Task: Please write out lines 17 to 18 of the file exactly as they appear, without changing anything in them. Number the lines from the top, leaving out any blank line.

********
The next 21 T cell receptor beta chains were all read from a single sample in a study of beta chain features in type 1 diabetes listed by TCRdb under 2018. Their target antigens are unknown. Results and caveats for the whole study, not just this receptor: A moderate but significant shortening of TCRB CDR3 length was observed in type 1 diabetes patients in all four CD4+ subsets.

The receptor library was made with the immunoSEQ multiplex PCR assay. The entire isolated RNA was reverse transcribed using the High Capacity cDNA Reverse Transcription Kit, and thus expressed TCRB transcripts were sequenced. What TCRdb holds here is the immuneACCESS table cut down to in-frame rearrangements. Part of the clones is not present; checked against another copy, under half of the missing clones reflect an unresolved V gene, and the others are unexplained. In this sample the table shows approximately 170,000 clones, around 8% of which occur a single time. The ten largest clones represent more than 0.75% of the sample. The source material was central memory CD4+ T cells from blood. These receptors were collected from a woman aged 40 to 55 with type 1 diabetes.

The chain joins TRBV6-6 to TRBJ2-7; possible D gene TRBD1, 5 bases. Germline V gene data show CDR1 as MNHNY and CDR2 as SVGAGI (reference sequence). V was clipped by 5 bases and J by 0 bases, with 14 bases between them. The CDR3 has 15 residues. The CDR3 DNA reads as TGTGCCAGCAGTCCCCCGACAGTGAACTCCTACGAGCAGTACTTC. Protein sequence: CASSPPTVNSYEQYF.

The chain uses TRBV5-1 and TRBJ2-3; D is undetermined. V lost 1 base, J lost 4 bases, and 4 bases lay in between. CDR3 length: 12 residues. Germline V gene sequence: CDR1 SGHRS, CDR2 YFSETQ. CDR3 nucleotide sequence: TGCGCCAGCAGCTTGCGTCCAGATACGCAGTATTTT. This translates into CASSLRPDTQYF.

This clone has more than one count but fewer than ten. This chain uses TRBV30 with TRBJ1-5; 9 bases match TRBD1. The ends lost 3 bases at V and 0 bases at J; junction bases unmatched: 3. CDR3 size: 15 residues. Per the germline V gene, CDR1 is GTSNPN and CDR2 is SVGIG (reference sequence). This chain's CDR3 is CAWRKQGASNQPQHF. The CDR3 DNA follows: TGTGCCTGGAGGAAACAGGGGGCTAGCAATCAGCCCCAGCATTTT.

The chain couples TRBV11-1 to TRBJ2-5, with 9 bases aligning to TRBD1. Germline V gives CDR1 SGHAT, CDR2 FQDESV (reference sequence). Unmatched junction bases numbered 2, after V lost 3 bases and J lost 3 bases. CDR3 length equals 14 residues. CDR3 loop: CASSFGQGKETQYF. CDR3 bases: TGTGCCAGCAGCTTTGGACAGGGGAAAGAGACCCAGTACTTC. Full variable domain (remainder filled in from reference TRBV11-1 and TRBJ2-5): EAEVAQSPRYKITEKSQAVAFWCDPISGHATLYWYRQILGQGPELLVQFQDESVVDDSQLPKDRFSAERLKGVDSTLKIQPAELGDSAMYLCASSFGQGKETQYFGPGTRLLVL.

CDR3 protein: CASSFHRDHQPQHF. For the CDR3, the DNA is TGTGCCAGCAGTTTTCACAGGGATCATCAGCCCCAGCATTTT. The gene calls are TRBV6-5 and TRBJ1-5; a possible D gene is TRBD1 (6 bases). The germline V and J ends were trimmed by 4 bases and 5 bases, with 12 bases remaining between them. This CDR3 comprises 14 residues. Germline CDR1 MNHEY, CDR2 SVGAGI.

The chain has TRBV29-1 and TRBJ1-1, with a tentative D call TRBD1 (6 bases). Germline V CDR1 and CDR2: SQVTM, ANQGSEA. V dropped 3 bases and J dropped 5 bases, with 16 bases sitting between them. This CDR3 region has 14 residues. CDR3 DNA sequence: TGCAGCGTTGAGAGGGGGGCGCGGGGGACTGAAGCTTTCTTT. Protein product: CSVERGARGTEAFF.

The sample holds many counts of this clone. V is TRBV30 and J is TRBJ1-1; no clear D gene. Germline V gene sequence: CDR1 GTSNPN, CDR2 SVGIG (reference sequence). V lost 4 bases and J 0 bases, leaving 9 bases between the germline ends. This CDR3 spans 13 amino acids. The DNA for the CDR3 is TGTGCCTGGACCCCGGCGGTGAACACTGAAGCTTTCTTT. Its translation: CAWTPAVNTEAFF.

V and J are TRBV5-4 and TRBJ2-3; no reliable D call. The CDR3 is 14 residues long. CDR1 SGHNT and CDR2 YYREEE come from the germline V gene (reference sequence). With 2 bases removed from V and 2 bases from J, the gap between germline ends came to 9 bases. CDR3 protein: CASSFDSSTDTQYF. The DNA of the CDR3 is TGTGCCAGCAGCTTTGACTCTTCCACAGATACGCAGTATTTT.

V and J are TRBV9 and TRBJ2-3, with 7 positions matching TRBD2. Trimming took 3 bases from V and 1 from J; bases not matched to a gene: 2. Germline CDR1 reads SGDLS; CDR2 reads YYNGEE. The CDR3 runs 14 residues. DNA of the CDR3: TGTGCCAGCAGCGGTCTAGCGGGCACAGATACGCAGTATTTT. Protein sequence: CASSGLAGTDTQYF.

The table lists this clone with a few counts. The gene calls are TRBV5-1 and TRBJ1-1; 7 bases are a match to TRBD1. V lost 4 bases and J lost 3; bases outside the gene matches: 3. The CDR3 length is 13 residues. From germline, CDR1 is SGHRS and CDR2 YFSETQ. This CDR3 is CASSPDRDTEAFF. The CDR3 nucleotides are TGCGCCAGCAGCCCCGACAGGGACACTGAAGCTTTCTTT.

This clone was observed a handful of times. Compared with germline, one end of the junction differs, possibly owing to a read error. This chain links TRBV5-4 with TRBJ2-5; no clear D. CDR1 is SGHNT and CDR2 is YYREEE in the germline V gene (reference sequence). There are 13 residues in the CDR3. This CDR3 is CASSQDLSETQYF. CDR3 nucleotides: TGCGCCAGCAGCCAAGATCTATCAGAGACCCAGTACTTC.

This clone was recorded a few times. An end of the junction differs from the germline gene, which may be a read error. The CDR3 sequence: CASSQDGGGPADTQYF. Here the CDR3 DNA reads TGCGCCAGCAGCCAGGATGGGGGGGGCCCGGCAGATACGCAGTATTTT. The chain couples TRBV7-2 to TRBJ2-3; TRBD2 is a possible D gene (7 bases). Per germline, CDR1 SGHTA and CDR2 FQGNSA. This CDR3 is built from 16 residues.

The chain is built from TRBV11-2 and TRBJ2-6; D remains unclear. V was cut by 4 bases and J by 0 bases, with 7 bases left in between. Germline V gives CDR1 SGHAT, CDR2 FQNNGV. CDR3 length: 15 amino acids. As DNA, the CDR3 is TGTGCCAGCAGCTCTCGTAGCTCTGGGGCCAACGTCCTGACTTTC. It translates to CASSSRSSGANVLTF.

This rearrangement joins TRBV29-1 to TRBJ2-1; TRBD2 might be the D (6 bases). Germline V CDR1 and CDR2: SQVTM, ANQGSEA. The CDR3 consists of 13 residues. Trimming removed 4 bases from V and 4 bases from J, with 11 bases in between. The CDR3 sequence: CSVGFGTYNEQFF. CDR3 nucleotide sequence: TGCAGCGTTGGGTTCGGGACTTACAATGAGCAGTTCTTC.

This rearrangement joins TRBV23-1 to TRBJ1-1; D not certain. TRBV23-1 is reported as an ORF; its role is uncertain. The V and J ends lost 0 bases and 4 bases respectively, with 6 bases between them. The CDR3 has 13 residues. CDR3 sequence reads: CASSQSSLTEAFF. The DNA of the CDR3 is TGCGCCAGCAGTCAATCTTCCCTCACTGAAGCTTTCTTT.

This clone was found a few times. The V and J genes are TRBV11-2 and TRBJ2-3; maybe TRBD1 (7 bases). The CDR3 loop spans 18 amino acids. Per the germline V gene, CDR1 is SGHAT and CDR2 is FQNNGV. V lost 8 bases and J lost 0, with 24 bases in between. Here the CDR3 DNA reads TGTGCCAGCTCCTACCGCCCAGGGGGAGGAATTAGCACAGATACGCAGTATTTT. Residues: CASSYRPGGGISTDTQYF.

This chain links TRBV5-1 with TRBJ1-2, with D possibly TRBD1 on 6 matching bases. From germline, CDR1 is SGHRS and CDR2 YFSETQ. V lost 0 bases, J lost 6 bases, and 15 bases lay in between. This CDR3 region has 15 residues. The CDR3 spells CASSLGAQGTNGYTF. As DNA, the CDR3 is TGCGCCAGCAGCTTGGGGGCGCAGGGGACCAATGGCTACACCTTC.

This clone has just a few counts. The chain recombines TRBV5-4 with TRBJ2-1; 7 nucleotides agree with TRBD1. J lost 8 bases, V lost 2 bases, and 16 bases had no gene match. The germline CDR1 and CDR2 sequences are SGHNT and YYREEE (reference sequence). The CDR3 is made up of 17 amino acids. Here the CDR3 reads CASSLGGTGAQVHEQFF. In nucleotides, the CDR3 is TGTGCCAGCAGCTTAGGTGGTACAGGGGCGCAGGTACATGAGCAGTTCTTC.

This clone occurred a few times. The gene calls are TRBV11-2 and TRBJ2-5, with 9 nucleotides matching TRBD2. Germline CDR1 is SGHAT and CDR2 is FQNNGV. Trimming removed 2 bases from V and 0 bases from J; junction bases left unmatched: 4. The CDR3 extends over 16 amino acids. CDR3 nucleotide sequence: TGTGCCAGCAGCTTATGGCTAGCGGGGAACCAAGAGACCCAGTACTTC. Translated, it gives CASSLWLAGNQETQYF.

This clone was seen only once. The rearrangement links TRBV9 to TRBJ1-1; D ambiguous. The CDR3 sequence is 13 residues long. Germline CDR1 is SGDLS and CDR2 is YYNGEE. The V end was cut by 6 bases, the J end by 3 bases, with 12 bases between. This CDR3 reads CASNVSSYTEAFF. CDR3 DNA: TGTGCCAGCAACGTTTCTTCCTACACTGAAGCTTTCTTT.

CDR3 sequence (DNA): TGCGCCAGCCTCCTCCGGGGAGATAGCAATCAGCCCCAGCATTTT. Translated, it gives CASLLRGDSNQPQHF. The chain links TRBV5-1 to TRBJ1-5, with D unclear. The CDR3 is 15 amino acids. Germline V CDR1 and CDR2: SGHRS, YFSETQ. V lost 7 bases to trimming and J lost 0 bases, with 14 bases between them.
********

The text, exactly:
This rearrangement joins TRBV23-1 to TRBJ1-1; D not certain. TRBV23-1 is reported as an ORF; its role is uncertain. The V and J ends lost 0 bases and 4 bases respectively, with 6 bases between them. The CDR3 has 13 residues. CDR3 sequence reads: CASSQSSLTEAFF. The DNA of the CDR3 is TGCGCCAGCAGTCAATCTTCCCTCACTGAAGCTTTCTTT.

This clone was found a few times. The V and J genes are TRBV11-2 and TRBJ2-3; maybe TRBD1 (7 bases). The CDR3 loop spans 18 amino acids. Per the germline V gene, CDR1 is SGHAT and CDR2 is FQNNGV. V lost 8 bases and J lost 0, with 24 bases in between. Here the CDR3 DNA reads TGTGCCAGCTCCTACCGCCCAGGGGGAGGAATTAGCACAGATACGCAGTATTTT. Residues: CASSYRPGGGISTDTQYF.